Adcock’s Yard

We walk on down Bath Street and  come to Adcock’s Yard (later renamed Bonsall Place)

Walking north, down Bath Street towards Cotmanhay, the entrance to Adcock’s Yard (Bonsall Place) is on the left .. at No 1 on the map. Opposite, on the other side of Bath Street, are the Wooliscroft premises at the corner of Wilton Place.
Just off the top of the map is the Poplar Inn which we will come to shortly.

“In (Adcock’s Yard) were two houses. Sydney Adcock lived in one. (His brother at one time lived in the other)” … Adeline remembers.

Adcock’s Yard was home to Ticknall-born framework knitter John Adcock senior and his wife Ann (nee Bark) who were married in March 1823 and who had several sons ….John junior (1832), Thomas Bark (1837), Samuel (1838), George (1842)….. but no Sydney.
The property had been owned by Thomas Barke, the father of Ann Adcock.
On the 1841 and 1851 censuses it was occupied by the widow of Thomas, Ann (nee Maddock) and when she died in October 1851, she willed it to her daughter Ann.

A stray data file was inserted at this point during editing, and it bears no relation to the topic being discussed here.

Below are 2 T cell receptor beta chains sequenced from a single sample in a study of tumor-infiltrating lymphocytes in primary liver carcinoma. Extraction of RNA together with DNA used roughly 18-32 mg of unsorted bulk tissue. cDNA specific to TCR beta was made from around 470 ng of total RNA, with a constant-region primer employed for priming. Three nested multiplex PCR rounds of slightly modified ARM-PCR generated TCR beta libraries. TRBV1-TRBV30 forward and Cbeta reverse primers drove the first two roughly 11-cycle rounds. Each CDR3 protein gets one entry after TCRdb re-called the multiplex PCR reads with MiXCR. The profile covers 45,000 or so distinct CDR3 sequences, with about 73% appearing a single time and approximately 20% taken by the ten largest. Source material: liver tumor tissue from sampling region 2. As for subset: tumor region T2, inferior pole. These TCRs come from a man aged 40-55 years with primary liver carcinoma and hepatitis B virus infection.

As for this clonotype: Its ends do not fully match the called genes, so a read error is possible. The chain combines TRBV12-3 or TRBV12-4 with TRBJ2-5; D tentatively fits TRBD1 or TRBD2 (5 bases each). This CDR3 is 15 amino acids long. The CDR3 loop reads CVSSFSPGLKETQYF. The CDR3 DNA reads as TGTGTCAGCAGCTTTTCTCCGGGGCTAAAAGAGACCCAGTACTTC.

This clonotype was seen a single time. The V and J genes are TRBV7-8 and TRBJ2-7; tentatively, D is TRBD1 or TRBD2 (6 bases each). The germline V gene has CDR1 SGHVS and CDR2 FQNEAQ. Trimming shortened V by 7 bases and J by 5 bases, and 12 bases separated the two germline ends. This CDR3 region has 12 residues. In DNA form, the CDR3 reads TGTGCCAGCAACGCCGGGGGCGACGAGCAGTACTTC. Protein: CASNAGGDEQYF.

John Adcock senior died in Ilkeston from bronchitis in February 1864, aged 64. It was wife Ann (nee Bark) who sold it at the end of 1866.

“At his death the property was sold to Mr. William (should be James?) Bonsall, pit contractor …. and I remember that the occupants did not want to leave the houses, and force had to be used to get them out.”

The origin of the property dispute mentioned by Adeline arose in December 1866 when contractor James Bonsall, then living in Queen Street, bought the properties in Adcock’s Yard at public auction. He acquired the title deeds but did not take immediate possession of the premises, and paid Ann Adcock, John’s widow, £5 to vacate her house —  or so he said.
Ann’s sons, Thomas and John junior, disputed the legality of the sale, and with their brother-in-law, journeyman joiner William Cragg – who had married Emma Adcock in May of 1865 — they decided to squat in some of the yard’s houses. This required a little bit of ‘breaking and entering’.
Contractor James Bonsall was having none of this, obtained a warrant for ‘the forcible ejectment’ of the squatters and prosecuted them at Ilkeston Petty Sessions in November 1867.